So Takes Lead vs Carlsen In Thrilling Fischer Random Final
FIDE President Arkady Dvorkovich makes the first move of the first official Fischer Random World Championship final. | Photo: Lennart Ootes/Chess.com.

So Takes Lead vs Carlsen In Thrilling Fischer Random Final

JonathanTisdall
GM JonathanTisdall
|
77 | Chess Event Coverage

Wesley So is the surprise leader after an exciting first day of the World Fischer Random Chess Championship final vs. Magnus Carlsen.

The American takes a three-point lead thanks to a win in game two of the slow-rapid games. The title match and bronze final continue for two more days, on November 1-2 beginning at 9:30 a.m. Pacific (17:30 CET) on Twitch.tv/Chess and Chess.com/TV.

So escaped a vicious attack from Carlsen in the first game and reached a drawn ending. In the second, their roles were reversed, but the Norwegian eventually cracked on the verge of navigating truly mind-bending complications.

The bronze match between Fabiano Caruana and Ian Nepomniachtchi was also a violent affair, with the two trading wins with the white pieces—but all eyes were transfixed by the title bout.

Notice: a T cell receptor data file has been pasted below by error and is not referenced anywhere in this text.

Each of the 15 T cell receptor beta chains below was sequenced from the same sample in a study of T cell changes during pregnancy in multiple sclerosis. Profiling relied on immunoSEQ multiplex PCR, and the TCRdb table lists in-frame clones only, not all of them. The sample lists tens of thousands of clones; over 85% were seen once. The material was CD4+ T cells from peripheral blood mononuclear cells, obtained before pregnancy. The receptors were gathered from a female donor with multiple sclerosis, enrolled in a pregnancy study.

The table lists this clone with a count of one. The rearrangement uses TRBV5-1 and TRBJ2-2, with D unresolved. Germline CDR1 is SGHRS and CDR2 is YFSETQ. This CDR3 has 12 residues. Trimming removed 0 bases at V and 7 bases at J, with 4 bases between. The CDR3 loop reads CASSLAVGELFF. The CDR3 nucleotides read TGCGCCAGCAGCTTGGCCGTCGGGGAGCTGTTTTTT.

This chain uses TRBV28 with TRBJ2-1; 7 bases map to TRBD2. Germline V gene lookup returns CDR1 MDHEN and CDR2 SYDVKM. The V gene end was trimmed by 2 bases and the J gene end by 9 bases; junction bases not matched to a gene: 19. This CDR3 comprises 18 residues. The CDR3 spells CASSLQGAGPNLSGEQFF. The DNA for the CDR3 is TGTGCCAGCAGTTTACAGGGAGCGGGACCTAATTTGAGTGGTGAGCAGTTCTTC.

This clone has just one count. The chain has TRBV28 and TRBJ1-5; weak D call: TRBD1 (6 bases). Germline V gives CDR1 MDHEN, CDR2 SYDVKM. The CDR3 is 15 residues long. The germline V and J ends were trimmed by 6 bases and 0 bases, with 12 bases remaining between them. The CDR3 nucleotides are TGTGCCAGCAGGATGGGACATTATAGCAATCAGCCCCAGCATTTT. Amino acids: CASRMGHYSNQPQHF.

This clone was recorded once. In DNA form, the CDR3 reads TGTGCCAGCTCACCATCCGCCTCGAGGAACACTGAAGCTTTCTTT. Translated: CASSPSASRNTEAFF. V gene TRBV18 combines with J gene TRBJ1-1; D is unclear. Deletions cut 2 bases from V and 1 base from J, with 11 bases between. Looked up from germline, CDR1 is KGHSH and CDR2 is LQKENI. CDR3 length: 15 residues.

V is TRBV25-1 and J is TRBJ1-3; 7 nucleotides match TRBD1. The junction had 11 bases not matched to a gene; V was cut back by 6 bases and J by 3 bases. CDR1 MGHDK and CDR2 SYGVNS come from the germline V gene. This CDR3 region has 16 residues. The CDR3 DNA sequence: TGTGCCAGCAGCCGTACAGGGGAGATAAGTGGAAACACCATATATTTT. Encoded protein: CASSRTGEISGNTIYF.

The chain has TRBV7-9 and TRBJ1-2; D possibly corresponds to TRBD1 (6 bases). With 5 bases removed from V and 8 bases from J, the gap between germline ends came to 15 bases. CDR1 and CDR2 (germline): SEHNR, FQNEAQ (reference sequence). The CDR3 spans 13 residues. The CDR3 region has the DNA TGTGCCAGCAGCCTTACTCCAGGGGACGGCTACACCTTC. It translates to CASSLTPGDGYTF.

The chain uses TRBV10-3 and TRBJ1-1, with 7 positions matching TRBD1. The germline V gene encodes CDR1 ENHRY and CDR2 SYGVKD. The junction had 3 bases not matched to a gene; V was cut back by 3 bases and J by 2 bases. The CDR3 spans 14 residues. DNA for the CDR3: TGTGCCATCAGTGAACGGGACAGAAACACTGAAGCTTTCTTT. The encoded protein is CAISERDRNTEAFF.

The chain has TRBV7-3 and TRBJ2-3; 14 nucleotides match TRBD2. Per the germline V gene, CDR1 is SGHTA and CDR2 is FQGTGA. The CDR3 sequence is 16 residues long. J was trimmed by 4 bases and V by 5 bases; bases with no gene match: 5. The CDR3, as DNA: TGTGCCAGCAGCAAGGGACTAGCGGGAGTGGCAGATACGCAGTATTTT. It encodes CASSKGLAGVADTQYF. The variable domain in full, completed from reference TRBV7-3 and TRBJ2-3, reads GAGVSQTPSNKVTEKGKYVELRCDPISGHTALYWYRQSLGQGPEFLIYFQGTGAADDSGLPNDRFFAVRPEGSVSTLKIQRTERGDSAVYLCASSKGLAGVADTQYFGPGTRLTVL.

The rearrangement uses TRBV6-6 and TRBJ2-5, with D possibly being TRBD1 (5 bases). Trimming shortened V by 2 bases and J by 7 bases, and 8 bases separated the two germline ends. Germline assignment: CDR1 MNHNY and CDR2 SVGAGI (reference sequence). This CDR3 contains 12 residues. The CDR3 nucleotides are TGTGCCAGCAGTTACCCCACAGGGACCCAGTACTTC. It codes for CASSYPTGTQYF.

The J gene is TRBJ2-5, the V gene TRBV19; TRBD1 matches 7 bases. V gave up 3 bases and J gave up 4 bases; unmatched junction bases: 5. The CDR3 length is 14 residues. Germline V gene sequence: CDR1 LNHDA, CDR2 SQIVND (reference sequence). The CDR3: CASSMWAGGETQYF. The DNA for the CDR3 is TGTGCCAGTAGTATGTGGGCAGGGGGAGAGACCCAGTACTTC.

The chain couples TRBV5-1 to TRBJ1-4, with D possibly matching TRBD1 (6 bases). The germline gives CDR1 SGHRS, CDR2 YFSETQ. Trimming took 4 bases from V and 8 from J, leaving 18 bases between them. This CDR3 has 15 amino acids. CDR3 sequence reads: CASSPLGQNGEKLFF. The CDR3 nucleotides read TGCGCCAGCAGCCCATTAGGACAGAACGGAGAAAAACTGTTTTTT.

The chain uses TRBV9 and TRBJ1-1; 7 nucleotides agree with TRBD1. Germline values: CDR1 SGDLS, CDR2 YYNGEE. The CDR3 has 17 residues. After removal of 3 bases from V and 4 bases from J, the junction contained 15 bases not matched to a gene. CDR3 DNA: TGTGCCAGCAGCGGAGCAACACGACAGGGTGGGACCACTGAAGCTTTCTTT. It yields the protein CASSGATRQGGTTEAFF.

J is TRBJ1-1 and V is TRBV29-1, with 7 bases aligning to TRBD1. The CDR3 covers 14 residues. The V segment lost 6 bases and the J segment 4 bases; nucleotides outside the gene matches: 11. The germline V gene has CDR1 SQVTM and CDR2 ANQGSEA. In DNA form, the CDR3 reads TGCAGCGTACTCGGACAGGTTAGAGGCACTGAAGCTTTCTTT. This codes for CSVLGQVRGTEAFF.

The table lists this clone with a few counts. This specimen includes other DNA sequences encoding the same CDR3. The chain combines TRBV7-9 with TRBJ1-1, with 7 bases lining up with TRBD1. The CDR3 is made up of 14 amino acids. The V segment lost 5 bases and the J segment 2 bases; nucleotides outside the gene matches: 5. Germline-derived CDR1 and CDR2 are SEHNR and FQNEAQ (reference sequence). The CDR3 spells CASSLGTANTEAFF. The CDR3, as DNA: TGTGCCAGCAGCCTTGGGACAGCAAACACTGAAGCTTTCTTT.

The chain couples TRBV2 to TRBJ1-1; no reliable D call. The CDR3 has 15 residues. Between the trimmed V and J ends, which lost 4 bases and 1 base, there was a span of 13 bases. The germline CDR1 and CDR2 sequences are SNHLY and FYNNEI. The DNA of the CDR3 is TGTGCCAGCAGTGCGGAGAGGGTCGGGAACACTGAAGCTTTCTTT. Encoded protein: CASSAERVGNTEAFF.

What is Fischer Random Chess (Chess960)? Find out here! 


The FIDE World Fischer Random Chess Championship can be watched live at www.Chess.com/TV and www.Twitch.tv/Chess. The day's broadcast can be seen here.

One of the great things about Fischer Random chess, and its coverage on Norwegian TV, is that the variant doesn't just end the curse of modern engine-enhanced theory. It also makes the opening an occasion and a conversation piece. 

The players line up to tell Norwegian TV NRK what they think of the starting position. | Photo: Maria Emelianova/Chess.com.

Caruana and Nepomniachtchi had similar reactions; both emphasized how much the position resembled a normal game. The other pair provided more entertainment. Carlsen was mistakenly introduced as Henrik, his father's name, and so jokingly said he wouldn't answer unless they got his name right next time. He is on the record, however, as disliking cornered queens.